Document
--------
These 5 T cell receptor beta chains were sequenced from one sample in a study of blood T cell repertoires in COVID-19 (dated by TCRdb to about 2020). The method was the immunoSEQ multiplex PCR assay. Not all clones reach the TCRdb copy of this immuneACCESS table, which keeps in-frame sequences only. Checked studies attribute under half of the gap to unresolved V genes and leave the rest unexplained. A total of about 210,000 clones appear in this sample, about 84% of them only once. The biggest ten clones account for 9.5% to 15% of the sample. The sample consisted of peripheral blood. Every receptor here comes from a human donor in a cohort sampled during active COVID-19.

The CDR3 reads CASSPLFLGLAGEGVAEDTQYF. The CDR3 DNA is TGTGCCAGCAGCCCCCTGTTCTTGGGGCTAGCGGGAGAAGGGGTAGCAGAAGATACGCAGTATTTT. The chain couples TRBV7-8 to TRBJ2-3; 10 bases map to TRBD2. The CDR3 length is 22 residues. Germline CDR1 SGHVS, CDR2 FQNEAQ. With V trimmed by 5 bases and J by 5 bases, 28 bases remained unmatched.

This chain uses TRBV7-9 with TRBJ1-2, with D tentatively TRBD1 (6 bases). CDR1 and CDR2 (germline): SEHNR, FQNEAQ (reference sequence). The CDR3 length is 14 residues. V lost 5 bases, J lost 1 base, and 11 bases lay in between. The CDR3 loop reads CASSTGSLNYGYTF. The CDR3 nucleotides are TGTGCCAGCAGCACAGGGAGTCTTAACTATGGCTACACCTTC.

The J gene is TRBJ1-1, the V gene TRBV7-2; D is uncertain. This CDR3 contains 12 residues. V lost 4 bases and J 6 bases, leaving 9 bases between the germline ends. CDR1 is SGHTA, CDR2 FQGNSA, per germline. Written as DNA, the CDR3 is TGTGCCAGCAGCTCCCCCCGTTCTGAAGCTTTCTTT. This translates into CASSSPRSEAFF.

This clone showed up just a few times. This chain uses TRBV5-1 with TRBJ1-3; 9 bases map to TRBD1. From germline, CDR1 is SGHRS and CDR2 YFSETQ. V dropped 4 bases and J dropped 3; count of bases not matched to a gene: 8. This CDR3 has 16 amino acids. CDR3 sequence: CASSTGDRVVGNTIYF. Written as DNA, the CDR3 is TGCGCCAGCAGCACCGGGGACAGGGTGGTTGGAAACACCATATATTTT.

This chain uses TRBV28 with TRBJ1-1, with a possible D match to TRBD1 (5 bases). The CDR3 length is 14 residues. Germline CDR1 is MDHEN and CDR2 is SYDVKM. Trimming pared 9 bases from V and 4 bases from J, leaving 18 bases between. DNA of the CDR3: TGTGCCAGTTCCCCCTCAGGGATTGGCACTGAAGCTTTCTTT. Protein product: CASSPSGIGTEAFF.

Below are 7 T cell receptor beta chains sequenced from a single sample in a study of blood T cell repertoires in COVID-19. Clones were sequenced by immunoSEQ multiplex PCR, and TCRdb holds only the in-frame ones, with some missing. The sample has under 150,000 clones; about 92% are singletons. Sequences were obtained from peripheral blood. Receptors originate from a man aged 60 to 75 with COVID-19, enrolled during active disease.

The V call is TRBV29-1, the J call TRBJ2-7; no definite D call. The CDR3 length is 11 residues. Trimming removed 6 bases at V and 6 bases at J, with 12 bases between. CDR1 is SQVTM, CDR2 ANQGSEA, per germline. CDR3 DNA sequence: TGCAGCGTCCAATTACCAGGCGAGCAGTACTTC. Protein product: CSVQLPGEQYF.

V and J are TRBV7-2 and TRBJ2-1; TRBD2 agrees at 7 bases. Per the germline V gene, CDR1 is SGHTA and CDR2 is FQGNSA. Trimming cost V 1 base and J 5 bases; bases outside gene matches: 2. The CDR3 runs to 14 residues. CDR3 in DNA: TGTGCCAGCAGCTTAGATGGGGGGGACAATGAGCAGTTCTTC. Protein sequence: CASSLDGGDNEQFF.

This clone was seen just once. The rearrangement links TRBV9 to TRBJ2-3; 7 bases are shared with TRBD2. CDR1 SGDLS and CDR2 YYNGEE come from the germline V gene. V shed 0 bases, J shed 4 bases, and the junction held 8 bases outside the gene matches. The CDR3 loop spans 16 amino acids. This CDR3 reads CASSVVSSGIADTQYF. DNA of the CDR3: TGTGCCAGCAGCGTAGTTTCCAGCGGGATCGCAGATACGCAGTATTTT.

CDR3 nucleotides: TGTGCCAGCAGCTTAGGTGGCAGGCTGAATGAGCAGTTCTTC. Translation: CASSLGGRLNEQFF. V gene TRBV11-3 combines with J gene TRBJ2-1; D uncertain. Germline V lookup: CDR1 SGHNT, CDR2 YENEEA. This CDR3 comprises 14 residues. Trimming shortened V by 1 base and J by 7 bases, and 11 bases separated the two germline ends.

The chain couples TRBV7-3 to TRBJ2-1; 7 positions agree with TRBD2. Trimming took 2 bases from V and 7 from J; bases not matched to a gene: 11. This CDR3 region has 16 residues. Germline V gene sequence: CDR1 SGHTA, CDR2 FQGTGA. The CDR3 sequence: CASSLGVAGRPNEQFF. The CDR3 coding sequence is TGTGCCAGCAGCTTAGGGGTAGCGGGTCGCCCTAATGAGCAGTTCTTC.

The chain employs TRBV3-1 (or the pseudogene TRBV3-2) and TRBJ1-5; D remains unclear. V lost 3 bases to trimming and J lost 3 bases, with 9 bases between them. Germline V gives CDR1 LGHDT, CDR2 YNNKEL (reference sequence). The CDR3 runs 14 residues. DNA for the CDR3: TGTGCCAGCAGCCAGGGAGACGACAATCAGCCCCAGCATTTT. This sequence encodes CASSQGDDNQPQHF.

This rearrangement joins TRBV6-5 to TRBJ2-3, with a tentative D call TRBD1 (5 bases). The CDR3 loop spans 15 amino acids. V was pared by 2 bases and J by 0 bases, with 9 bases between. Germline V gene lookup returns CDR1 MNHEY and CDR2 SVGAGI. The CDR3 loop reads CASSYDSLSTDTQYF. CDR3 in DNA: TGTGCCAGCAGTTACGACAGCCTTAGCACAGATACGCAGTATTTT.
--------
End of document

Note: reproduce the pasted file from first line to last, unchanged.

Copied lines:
These 5 T cell receptor beta chains were sequenced from one sample in a study of blood T cell repertoires in COVID-19 (dated by TCRdb to about 2020). The method was the immunoSEQ multiplex PCR assay. Not all clones reach the TCRdb copy of this immuneACCESS table, which keeps in-frame sequences only. Checked studies attribute under half of the gap to unresolved V genes and leave the rest unexplained. A total of about 210,000 clones appear in this sample, about 84% of them only once. The biggest ten clones account for 9.5% to 15% of the sample. The sample consisted of peripheral blood. Every receptor here comes from a human donor in a cohort sampled during active COVID-19.

The CDR3 reads CASSPLFLGLAGEGVAEDTQYF. The CDR3 DNA is TGTGCCAGCAGCCCCCTGTTCTTGGGGCTAGCGGGAGAAGGGGTAGCAGAAGATACGCAGTATTTT. The chain couples TRBV7-8 to TRBJ2-3; 10 bases map to TRBD2. The CDR3 length is 22 residues. Germline CDR1 SGHVS, CDR2 FQNEAQ. With V trimmed by 5 bases and J by 5 bases, 28 bases remained unmatched.

This chain uses TRBV7-9 with TRBJ1-2, with D tentatively TRBD1 (6 bases). CDR1 and CDR2 (germline): SEHNR, FQNEAQ (reference sequence). The CDR3 length is 14 residues. V lost 5 bases, J lost 1 base, and 11 bases lay in between. The CDR3 loop reads CASSTGSLNYGYTF. The CDR3 nucleotides are TGTGCCAGCAGCACAGGGAGTCTTAACTATGGCTACACCTTC.

The J gene is TRBJ1-1, the V gene TRBV7-2; D is uncertain. This CDR3 contains 12 residues. V lost 4 bases and J 6 bases, leaving 9 bases between the germline ends. CDR1 is SGHTA, CDR2 FQGNSA, per germline. Written as DNA, the CDR3 is TGTGCCAGCAGCTCCCCCCGTTCTGAAGCTTTCTTT. This translates into CASSSPRSEAFF.

This clone showed up just a few times. This chain uses TRBV5-1 with TRBJ1-3; 9 bases map to TRBD1. From germline, CDR1 is SGHRS and CDR2 YFSETQ. V dropped 4 bases and J dropped 3; count of bases not matched to a gene: 8. This CDR3 has 16 amino acids. CDR3 sequence: CASSTGDRVVGNTIYF. Written as DNA, the CDR3 is TGCGCCAGCAGCACCGGGGACAGGGTGGTTGGAAACACCATATATTTT.

This chain uses TRBV28 with TRBJ1-1, with a possible D match to TRBD1 (5 bases). The CDR3 length is 14 residues. Germline CDR1 is MDHEN and CDR2 is SYDVKM. Trimming pared 9 bases from V and 4 bases from J, leaving 18 bases between. DNA of the CDR3: TGTGCCAGTTCCCCCTCAGGGATTGGCACTGAAGCTTTCTTT. Protein product: CASSPSGIGTEAFF.

Below are 7 T cell receptor beta chains sequenced from a single sample in a study of blood T cell repertoires in COVID-19. Clones were sequenced by immunoSEQ multiplex PCR, and TCRdb holds only the in-frame ones, with some missing. The sample has under 150,000 clones; about 92% are singletons. Sequences were obtained from peripheral blood. Receptors originate from a man aged 60 to 75 with COVID-19, enrolled during active disease.

The V call is TRBV29-1, the J call TRBJ2-7; no definite D call. The CDR3 length is 11 residues. Trimming removed 6 bases at V and 6 bases at J, with 12 bases between. CDR1 is SQVTM, CDR2 ANQGSEA, per germline. CDR3 DNA sequence: TGCAGCGTCCAATTACCAGGCGAGCAGTACTTC. Protein product: CSVQLPGEQYF.

V and J are TRBV7-2 and TRBJ2-1; TRBD2 agrees at 7 bases. Per the germline V gene, CDR1 is SGHTA and CDR2 is FQGNSA. Trimming cost V 1 base and J 5 bases; bases outside gene matches: 2. The CDR3 runs to 14 residues. CDR3 in DNA: TGTGCCAGCAGCTTAGATGGGGGGGACAATGAGCAGTTCTTC. Protein sequence: CASSLDGGDNEQFF.

This clone was seen just once. The rearrangement links TRBV9 to TRBJ2-3; 7 bases are shared with TRBD2. CDR1 SGDLS and CDR2 YYNGEE come from the germline V gene. V shed 0 bases, J shed 4 bases, and the junction held 8 bases outside the gene matches. The CDR3 loop spans 16 amino acids. This CDR3 reads CASSVVSSGIADTQYF. DNA of the CDR3: TGTGCCAGCAGCGTAGTTTCCAGCGGGATCGCAGATACGCAGTATTTT.

CDR3 nucleotides: TGTGCCAGCAGCTTAGGTGGCAGGCTGAATGAGCAGTTCTTC. Translation: CASSLGGRLNEQFF. V gene TRBV11-3 combines with J gene TRBJ2-1; D uncertain. Germline V lookup: CDR1 SGHNT, CDR2 YENEEA. This CDR3 comprises 14 residues. Trimming shortened V by 1 base and J by 7 bases, and 11 bases separated the two germline ends.

The chain couples TRBV7-3 to TRBJ2-1; 7 positions agree with TRBD2. Trimming took 2 bases from V and 7 from J; bases not matched to a gene: 11. This CDR3 region has 16 residues. Germline V gene sequence: CDR1 SGHTA, CDR2 FQGTGA. The CDR3 sequence: CASSLGVAGRPNEQFF. The CDR3 coding sequence is TGTGCCAGCAGCTTAGGGGTAGCGGGTCGCCCTAATGAGCAGTTCTTC.

The chain employs TRBV3-1 (or the pseudogene TRBV3-2) and TRBJ1-5; D remains unclear. V lost 3 bases to trimming and J lost 3 bases, with 9 bases between them. Germline V gives CDR1 LGHDT, CDR2 YNNKEL (reference sequence). The CDR3 runs 14 residues. DNA for the CDR3: TGTGCCAGCAGCCAGGGAGACGACAATCAGCCCCAGCATTTT. This sequence encodes CASSQGDDNQPQHF.

This rearrangement joins TRBV6-5 to TRBJ2-3, with a tentative D call TRBD1 (5 bases). The CDR3 loop spans 15 amino acids. V was pared by 2 bases and J by 0 bases, with 9 bases between. Germline V gene lookup returns CDR1 MNHEY and CDR2 SVGAGI. The CDR3 loop reads CASSYDSLSTDTQYF. CDR3 in DNA: TGTGCCAGCAGTTACGACAGCCTTAGCACAGATACGCAGTATTTT.